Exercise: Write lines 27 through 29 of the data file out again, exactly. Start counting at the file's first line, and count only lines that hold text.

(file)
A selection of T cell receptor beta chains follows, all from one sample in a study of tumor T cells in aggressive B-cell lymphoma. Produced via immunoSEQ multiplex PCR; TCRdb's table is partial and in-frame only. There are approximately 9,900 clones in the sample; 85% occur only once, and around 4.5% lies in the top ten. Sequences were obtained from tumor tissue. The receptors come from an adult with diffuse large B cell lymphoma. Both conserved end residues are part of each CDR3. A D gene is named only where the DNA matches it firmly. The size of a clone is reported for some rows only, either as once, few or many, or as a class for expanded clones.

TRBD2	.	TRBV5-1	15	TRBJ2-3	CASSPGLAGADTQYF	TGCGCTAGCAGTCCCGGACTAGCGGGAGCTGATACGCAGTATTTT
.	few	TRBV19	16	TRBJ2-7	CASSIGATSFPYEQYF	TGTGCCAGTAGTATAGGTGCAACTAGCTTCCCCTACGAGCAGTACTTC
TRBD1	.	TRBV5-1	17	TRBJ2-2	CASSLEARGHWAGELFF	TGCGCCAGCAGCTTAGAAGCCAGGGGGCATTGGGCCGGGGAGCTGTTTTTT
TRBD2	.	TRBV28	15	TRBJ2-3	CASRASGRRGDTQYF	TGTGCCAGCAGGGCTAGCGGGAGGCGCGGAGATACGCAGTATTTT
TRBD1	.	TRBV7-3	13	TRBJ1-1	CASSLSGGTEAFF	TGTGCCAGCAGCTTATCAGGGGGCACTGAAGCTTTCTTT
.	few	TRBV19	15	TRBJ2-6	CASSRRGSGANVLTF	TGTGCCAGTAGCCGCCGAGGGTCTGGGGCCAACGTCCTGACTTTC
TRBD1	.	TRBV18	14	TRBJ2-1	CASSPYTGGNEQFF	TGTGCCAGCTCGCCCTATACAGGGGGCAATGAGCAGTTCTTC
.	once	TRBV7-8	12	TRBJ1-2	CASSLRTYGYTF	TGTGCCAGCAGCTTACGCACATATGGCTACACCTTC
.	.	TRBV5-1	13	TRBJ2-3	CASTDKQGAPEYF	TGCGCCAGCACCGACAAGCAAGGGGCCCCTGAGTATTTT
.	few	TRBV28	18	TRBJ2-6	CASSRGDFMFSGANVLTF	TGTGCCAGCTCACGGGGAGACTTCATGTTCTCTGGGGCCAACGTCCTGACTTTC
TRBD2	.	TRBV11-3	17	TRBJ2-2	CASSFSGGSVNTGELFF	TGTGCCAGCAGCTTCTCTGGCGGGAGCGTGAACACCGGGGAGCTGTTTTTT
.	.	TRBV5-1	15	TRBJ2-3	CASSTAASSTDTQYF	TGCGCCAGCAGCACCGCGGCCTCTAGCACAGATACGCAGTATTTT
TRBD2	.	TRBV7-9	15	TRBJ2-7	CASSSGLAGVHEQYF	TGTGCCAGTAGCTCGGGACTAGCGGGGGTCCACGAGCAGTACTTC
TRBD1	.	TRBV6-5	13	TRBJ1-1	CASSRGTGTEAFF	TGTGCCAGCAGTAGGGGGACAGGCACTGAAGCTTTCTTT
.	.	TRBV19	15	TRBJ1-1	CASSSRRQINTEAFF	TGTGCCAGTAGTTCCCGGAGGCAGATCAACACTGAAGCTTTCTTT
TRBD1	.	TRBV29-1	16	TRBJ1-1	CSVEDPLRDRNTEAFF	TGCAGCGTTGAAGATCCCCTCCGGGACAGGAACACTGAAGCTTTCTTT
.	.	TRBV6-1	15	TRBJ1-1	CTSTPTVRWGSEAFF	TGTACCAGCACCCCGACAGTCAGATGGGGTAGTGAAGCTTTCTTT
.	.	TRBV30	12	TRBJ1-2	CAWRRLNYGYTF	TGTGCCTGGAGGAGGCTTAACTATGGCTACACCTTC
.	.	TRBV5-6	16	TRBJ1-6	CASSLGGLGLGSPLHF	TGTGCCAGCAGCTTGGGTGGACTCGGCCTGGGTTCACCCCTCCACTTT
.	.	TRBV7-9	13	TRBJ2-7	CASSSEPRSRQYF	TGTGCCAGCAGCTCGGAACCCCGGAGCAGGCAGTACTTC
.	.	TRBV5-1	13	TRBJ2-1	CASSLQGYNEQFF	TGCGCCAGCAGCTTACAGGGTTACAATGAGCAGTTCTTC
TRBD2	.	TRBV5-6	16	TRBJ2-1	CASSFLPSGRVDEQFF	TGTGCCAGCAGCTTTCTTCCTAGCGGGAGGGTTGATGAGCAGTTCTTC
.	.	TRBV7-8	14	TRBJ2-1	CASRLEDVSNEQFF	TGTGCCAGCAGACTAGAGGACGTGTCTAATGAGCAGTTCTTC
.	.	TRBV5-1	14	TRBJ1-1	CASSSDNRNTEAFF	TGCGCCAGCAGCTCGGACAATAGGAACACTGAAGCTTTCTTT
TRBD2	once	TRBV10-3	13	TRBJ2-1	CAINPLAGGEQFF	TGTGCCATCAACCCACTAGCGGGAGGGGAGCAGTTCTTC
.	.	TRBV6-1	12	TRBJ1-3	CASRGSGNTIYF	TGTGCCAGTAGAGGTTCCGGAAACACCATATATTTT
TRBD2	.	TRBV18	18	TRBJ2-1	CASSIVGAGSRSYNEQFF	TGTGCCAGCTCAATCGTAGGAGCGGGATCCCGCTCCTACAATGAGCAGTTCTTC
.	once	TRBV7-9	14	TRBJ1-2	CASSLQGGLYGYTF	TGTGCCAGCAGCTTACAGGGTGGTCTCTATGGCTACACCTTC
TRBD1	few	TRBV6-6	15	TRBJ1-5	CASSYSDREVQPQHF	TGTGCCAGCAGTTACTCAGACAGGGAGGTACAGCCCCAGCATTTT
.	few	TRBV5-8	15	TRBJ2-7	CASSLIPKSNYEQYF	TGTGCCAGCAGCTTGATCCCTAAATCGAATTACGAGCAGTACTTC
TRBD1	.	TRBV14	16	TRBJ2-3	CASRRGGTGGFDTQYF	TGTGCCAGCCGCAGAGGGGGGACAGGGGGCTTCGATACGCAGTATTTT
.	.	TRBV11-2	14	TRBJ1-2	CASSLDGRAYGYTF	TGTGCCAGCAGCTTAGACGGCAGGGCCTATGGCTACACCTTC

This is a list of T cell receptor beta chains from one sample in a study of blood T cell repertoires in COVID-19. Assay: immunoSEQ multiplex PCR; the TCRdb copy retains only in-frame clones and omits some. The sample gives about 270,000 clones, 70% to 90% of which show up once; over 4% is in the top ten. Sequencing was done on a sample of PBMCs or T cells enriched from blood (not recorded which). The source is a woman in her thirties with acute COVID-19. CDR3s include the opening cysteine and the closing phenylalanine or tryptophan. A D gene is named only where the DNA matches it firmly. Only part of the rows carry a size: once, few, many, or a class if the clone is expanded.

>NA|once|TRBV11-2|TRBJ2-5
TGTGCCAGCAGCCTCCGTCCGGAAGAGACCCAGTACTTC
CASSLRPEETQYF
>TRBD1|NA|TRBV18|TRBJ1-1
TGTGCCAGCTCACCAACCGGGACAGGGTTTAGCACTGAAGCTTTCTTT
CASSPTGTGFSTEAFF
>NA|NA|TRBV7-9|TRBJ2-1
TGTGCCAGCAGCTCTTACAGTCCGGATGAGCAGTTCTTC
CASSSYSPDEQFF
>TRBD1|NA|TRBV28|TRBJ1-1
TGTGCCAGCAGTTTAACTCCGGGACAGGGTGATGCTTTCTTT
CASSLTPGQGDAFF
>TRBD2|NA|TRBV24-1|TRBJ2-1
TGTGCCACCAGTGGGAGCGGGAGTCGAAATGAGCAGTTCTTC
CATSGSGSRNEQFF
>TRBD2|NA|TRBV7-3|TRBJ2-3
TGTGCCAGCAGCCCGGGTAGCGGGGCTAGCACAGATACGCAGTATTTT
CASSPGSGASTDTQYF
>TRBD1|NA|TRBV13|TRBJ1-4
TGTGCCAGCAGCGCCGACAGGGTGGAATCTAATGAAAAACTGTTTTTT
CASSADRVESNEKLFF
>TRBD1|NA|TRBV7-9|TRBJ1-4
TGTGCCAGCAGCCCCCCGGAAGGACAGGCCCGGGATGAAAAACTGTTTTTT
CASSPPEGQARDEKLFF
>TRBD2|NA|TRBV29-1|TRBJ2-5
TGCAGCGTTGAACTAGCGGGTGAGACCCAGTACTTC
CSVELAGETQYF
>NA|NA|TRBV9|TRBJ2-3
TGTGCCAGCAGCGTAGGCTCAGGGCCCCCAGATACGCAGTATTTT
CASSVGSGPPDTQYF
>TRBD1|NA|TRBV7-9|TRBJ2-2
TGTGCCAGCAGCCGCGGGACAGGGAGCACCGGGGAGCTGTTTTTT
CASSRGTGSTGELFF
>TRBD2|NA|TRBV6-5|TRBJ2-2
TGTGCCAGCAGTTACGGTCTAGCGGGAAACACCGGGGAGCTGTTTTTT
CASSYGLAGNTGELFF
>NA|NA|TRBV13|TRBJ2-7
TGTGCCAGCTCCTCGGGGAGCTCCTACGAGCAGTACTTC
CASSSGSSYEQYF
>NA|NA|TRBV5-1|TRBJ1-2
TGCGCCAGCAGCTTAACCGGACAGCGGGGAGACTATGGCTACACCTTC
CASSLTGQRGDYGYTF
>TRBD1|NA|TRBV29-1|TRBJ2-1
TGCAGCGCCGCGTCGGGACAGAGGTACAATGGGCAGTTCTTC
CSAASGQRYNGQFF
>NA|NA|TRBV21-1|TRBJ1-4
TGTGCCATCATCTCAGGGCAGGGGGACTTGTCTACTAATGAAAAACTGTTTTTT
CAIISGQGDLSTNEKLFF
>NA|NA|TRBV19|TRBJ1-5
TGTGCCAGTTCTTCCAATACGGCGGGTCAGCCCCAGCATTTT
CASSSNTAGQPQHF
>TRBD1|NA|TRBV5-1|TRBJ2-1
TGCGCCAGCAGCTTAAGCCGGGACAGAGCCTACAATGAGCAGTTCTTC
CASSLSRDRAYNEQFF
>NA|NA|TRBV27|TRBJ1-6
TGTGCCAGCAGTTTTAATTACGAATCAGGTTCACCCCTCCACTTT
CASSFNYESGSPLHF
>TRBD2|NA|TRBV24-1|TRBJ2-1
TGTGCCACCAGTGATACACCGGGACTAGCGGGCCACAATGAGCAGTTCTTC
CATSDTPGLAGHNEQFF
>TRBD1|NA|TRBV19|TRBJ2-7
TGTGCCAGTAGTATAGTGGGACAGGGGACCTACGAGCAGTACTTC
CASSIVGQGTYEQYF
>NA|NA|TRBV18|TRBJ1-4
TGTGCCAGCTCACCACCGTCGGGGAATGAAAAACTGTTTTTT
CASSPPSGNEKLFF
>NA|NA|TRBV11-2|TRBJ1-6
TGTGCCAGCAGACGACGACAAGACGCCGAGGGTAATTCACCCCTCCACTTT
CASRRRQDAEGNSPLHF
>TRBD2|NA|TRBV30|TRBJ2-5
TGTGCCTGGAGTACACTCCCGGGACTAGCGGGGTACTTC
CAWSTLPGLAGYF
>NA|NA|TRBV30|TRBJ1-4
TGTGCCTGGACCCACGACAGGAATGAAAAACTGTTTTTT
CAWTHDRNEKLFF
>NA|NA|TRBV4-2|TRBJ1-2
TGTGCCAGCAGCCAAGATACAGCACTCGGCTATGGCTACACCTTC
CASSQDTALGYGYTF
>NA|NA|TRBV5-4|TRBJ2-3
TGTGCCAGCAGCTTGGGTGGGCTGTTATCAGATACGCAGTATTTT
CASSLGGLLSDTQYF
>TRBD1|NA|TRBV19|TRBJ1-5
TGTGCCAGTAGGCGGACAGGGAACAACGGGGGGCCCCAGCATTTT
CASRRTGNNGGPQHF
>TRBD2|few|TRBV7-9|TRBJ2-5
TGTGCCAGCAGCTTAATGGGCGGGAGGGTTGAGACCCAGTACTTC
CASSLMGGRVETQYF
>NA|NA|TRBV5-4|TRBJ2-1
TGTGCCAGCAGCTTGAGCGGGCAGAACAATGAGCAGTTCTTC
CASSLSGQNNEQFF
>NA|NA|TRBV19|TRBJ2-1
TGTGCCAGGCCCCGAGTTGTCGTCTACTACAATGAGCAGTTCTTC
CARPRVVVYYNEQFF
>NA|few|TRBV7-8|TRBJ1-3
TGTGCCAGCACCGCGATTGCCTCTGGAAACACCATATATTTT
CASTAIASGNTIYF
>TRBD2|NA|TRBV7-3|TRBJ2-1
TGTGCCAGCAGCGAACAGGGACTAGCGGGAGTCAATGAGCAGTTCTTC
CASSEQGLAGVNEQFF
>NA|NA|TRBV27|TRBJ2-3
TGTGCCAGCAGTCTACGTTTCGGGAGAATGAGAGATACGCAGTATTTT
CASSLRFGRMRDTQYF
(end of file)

.	.	TRBV6-1	12	TRBJ1-3	CASRGSGNTIYF	TGTGCCAGTAGAGGTTCCGGAAACACCATATATTTT
TRBD2	.	TRBV18	18	TRBJ2-1	CASSIVGAGSRSYNEQFF	TGTGCCAGCTCAATCGTAGGAGCGGGATCCCGCTCCTACAATGAGCAGTTCTTC
.	once	TRBV7-9	14	TRBJ1-2	CASSLQGGLYGYTF	TGTGCCAGCAGCTTACAGGGTGGTCTCTATGGCTACACCTTC